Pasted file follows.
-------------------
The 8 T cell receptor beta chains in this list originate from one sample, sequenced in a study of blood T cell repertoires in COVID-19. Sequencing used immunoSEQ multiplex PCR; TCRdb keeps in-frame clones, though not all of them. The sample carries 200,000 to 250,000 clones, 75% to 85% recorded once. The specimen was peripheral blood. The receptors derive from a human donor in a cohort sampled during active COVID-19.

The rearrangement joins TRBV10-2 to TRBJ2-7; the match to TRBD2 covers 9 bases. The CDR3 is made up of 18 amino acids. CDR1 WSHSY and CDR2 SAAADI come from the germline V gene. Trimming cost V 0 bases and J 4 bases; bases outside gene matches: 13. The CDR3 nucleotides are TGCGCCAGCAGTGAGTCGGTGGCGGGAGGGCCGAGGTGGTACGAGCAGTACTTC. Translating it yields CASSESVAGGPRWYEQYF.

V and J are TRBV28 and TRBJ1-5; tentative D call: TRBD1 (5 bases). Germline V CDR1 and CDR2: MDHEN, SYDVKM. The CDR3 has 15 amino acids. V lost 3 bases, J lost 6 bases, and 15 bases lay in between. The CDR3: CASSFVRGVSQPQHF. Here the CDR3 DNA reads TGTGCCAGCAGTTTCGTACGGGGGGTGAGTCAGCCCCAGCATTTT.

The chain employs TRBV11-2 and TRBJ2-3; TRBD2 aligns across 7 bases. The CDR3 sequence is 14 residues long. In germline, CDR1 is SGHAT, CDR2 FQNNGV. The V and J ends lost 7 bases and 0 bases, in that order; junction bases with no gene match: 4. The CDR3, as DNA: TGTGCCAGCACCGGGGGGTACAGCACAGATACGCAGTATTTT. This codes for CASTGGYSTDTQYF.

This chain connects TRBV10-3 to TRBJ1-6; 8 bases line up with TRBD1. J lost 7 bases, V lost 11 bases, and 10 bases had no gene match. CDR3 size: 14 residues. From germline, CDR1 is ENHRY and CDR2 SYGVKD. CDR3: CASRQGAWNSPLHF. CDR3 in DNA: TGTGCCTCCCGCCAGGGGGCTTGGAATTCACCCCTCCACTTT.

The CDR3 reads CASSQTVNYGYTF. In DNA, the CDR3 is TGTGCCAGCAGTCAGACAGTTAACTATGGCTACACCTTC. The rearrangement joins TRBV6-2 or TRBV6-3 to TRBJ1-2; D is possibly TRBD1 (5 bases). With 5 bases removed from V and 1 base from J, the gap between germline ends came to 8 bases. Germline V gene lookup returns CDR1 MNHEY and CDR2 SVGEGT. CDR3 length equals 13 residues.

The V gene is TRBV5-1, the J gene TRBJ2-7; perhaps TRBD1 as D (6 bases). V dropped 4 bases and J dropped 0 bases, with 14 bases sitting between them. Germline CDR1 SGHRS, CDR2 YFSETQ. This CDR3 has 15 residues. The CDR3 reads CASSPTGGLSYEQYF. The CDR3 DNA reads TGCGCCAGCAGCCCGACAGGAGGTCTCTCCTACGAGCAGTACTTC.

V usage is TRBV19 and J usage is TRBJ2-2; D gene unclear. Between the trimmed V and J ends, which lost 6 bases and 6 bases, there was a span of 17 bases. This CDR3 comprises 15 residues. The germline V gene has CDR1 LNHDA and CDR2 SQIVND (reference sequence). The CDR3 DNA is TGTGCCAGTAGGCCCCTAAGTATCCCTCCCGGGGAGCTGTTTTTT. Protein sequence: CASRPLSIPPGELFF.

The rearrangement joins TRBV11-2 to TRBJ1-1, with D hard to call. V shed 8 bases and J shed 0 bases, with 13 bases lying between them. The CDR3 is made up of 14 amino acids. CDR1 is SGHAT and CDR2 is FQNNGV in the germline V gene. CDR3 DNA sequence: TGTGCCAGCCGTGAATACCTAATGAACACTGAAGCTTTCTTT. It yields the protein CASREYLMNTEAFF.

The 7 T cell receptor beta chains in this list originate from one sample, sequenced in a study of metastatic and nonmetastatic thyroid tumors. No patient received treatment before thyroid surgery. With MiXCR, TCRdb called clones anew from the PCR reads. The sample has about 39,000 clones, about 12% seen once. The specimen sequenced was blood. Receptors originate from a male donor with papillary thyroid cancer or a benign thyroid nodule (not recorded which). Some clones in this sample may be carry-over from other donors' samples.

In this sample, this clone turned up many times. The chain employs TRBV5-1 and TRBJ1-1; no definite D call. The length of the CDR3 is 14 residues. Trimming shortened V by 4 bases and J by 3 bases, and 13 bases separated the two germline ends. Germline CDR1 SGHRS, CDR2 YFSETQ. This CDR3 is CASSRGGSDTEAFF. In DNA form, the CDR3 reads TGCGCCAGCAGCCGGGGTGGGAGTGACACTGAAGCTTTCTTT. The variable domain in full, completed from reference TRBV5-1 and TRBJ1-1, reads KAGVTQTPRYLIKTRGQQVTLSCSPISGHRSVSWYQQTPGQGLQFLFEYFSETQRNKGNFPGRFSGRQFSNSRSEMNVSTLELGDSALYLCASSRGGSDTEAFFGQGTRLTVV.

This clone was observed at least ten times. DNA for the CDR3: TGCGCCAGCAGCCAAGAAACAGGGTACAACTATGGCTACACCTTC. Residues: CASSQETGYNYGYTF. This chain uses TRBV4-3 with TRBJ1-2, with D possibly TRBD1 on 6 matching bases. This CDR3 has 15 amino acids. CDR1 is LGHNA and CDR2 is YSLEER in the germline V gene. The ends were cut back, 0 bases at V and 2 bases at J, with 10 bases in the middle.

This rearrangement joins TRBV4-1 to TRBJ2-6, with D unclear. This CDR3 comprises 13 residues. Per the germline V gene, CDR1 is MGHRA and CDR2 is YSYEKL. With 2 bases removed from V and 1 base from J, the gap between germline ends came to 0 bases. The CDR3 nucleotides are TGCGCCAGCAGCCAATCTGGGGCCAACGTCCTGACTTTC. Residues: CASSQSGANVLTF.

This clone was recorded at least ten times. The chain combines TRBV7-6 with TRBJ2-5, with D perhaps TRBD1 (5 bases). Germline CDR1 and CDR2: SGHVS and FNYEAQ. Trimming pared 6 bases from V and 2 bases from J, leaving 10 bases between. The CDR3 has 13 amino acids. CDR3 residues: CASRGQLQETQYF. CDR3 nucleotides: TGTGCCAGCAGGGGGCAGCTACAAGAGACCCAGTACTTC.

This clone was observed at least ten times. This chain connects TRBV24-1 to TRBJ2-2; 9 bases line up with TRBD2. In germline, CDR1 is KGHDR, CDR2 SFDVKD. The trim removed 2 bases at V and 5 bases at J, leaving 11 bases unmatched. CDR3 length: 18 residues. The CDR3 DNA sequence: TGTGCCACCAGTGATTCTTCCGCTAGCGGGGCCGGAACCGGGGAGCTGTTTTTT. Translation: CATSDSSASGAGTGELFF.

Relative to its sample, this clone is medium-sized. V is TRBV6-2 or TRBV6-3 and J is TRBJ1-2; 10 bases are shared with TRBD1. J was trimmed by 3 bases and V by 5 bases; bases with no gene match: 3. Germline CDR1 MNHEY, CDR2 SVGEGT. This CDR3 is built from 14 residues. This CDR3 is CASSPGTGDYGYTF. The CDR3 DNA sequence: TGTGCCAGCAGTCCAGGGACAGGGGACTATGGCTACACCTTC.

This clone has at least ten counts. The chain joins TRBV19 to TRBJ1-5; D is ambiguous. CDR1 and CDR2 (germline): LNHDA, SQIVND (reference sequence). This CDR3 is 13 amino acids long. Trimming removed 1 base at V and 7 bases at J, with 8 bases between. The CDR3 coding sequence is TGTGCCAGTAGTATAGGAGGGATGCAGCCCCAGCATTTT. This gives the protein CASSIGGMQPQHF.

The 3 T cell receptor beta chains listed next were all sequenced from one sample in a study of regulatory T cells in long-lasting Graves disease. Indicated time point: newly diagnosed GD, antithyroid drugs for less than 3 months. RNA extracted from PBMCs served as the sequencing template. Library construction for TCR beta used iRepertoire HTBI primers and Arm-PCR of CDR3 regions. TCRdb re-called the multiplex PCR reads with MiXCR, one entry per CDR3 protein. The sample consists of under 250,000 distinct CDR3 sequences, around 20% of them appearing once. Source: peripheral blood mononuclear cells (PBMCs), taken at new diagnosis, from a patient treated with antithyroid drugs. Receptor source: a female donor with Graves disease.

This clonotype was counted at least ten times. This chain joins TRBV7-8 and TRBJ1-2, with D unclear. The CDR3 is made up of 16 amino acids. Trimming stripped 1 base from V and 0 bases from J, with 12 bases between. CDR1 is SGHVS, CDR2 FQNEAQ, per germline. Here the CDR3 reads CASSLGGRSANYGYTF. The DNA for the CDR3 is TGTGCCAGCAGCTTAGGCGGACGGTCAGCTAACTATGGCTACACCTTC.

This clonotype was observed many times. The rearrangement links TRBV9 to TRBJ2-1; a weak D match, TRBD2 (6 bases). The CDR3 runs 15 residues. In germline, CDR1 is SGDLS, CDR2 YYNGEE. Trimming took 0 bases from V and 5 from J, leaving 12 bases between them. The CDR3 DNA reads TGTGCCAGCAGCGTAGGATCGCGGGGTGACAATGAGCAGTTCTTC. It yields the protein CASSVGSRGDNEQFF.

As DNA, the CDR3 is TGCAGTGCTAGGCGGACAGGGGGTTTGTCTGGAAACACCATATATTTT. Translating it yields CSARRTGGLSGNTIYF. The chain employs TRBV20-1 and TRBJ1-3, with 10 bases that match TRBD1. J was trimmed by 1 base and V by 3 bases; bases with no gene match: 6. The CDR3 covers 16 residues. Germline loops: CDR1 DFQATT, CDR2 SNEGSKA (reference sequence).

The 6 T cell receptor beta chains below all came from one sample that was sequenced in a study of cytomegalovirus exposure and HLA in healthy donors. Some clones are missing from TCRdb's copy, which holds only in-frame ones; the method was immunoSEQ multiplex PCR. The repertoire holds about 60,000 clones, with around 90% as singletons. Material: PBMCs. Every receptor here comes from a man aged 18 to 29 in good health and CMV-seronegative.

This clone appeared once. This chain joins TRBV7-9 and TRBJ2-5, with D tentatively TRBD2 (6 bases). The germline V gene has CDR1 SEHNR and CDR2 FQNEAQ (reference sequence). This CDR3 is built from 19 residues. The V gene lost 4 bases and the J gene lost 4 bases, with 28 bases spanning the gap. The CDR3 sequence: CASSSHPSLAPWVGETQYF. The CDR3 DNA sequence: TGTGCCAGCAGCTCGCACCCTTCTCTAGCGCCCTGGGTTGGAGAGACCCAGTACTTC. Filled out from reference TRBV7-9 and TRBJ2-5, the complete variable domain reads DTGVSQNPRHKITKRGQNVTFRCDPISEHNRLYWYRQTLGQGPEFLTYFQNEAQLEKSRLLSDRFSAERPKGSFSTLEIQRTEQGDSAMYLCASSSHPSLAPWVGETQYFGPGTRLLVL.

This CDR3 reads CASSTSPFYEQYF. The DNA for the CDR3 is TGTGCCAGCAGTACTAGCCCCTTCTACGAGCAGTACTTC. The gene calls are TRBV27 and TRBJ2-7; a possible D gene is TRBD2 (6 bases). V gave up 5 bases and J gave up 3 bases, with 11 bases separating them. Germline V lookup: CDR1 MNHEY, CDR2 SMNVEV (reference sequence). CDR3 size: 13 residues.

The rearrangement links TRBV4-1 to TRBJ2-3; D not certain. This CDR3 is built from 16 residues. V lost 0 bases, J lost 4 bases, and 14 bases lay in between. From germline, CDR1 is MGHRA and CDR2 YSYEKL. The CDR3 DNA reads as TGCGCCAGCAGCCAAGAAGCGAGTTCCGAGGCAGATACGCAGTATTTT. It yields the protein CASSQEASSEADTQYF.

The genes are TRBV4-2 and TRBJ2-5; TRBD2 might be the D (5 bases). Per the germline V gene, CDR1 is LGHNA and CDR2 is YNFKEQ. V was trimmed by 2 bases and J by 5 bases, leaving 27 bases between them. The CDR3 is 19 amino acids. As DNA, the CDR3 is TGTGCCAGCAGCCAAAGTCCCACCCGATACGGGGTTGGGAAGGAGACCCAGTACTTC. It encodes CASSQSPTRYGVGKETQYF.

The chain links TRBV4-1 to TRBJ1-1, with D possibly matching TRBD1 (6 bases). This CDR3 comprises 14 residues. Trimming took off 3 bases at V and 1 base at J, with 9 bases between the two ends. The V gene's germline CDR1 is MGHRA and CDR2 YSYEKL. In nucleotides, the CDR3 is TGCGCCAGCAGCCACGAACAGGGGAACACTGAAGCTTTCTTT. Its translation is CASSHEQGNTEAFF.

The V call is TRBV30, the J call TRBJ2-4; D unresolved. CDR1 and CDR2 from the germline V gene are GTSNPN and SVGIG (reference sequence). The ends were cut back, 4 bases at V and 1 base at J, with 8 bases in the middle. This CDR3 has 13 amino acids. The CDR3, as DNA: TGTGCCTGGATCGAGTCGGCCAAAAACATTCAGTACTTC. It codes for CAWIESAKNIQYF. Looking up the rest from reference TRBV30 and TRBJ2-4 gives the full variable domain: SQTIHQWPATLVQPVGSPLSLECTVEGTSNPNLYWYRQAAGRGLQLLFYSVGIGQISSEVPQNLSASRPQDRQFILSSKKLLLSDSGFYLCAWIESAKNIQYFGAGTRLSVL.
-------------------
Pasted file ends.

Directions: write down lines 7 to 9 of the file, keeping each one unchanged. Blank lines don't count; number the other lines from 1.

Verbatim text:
The V gene is TRBV5-1, the J gene TRBJ2-7; perhaps TRBD1 as D (6 bases). V dropped 4 bases and J dropped 0 bases, with 14 bases sitting between them. Germline CDR1 SGHRS, CDR2 YFSETQ. This CDR3 has 15 residues. The CDR3 reads CASSPTGGLSYEQYF. The CDR3 DNA reads TGCGCCAGCAGCCCGACAGGAGGTCTCTCCTACGAGCAGTACTTC.

V usage is TRBV19 and J usage is TRBJ2-2; D gene unclear. Between the trimmed V and J ends, which lost 6 bases and 6 bases, there was a span of 17 bases. This CDR3 comprises 15 residues. The germline V gene has CDR1 LNHDA and CDR2 SQIVND (reference sequence). The CDR3 DNA is TGTGCCAGTAGGCCCCTAAGTATCCCTCCCGGGGAGCTGTTTTTT. Protein sequence: CASRPLSIPPGELFF.

The rearrangement joins TRBV11-2 to TRBJ1-1, with D hard to call. V shed 8 bases and J shed 0 bases, with 13 bases lying between them. The CDR3 is made up of 14 amino acids. CDR1 is SGHAT and CDR2 is FQNNGV in the germline V gene. CDR3 DNA sequence: TGTGCCAGCCGTGAATACCTAATGAACACTGAAGCTTTCTTT. It yields the protein CASREYLMNTEAFF.